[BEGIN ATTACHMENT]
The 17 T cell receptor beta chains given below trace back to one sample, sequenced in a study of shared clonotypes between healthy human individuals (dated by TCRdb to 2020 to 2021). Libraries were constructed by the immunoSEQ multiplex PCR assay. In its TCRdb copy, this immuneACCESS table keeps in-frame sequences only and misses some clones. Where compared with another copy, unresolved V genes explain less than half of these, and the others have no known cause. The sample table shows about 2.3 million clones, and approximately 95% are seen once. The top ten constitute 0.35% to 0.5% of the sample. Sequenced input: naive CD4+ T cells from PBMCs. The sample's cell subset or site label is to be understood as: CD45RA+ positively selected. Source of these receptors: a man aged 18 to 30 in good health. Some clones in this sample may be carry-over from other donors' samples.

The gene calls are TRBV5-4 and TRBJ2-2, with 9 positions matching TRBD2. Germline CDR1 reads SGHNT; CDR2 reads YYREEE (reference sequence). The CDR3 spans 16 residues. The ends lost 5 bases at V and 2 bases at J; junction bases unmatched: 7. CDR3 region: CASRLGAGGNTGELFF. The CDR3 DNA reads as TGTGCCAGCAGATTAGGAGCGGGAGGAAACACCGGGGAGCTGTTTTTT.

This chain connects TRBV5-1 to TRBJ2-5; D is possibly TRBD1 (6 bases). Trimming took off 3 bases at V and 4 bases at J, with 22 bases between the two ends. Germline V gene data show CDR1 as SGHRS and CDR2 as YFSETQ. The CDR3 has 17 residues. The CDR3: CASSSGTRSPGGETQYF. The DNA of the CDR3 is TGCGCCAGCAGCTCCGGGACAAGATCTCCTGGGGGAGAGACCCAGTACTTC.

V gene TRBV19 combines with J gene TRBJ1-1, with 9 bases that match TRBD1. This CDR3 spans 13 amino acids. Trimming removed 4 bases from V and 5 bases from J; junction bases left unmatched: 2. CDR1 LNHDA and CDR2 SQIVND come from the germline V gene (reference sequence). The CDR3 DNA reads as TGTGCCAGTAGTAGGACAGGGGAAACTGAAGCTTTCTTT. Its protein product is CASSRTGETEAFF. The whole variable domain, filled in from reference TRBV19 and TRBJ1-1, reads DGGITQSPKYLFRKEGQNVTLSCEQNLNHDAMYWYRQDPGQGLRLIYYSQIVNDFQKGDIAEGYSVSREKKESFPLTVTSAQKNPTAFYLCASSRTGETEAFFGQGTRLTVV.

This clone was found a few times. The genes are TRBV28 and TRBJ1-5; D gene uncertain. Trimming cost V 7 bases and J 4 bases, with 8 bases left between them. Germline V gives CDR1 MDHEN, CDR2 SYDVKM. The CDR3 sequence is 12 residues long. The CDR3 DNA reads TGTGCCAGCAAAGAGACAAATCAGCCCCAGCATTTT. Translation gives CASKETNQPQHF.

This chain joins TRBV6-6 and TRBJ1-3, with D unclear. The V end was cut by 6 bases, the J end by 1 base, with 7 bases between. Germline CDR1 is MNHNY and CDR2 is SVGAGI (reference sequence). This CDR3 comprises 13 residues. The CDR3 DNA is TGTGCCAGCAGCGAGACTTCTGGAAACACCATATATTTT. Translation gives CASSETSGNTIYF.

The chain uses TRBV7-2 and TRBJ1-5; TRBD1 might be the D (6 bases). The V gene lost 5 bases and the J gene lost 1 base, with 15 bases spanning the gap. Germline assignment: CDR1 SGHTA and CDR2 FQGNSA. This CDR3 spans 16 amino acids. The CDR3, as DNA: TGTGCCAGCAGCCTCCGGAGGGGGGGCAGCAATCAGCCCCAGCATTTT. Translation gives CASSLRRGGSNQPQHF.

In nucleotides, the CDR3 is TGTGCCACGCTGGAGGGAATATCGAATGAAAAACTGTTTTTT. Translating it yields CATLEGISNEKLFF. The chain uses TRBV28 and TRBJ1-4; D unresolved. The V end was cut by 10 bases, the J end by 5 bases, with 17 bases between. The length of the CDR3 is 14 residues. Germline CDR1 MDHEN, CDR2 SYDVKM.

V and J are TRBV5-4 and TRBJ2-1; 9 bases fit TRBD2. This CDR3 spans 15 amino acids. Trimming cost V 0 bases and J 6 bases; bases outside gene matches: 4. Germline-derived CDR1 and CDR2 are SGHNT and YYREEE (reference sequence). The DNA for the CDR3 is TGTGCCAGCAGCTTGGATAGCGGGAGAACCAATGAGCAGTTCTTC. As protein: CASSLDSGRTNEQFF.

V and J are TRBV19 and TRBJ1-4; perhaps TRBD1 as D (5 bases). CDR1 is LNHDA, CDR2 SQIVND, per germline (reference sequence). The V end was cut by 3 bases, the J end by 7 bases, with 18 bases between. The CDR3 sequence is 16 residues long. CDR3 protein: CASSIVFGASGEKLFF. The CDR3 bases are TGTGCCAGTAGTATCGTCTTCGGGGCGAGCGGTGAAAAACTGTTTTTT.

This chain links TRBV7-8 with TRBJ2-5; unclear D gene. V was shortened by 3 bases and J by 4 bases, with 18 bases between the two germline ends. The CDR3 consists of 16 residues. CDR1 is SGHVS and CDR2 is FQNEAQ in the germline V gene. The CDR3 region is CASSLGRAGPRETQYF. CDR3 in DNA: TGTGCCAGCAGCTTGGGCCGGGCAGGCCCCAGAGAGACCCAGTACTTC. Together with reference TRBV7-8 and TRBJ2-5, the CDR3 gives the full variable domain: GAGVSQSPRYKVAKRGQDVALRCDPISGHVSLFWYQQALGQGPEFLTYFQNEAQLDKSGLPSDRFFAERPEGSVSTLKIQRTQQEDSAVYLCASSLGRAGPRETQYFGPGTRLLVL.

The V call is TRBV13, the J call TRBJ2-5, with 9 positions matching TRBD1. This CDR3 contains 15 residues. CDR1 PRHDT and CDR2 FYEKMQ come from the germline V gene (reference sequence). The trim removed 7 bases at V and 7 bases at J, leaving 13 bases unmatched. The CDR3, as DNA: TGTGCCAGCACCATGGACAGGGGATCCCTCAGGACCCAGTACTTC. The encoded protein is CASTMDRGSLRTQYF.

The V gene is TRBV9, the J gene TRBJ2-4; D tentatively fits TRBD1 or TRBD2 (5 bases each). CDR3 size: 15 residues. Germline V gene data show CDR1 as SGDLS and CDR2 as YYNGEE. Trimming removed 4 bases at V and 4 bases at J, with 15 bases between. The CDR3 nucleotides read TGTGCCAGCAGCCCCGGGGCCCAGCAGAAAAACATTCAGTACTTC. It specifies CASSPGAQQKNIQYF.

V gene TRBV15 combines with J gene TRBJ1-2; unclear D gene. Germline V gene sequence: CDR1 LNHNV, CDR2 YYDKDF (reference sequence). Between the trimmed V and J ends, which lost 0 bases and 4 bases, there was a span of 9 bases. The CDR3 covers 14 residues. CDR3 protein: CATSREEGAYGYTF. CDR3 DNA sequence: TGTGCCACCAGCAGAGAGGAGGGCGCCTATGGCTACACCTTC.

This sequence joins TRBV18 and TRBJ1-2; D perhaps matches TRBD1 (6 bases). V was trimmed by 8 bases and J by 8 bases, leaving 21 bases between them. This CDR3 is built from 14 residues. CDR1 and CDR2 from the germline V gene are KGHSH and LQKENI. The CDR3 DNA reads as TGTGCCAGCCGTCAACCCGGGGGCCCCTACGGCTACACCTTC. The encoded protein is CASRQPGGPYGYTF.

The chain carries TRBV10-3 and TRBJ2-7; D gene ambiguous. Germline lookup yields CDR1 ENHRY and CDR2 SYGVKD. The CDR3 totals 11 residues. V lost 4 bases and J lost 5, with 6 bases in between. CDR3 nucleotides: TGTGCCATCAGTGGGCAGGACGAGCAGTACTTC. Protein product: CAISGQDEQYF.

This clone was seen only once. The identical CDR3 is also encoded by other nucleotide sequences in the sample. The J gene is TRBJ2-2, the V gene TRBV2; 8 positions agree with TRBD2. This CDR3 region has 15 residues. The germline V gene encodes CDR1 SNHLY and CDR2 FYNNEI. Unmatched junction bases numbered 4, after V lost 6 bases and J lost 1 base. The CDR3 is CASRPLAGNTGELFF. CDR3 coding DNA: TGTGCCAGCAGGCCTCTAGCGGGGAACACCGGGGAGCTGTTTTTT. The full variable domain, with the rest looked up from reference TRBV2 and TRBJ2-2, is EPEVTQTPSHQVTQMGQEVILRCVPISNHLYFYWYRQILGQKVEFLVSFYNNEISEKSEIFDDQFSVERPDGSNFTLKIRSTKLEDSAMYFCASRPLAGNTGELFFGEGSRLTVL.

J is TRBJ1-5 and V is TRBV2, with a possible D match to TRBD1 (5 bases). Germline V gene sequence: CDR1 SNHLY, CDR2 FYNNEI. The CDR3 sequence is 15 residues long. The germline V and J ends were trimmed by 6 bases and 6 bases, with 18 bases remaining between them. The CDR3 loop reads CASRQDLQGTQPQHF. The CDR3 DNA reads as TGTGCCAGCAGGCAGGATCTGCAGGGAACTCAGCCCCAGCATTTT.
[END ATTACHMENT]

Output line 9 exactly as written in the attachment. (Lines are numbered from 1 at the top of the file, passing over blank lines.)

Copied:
V and J are TRBV5-4 and TRBJ2-1; 9 bases fit TRBD2. This CDR3 spans 15 amino acids. Trimming cost V 0 bases and J 6 bases; bases outside gene matches: 4. Germline-derived CDR1 and CDR2 are SGHNT and YYREEE (reference sequence). The DNA for the CDR3 is TGTGCCAGCAGCTTGGATAGCGGGAGAACCAATGAGCAGTTCTTC. As protein: CASSLDSGRTNEQFF.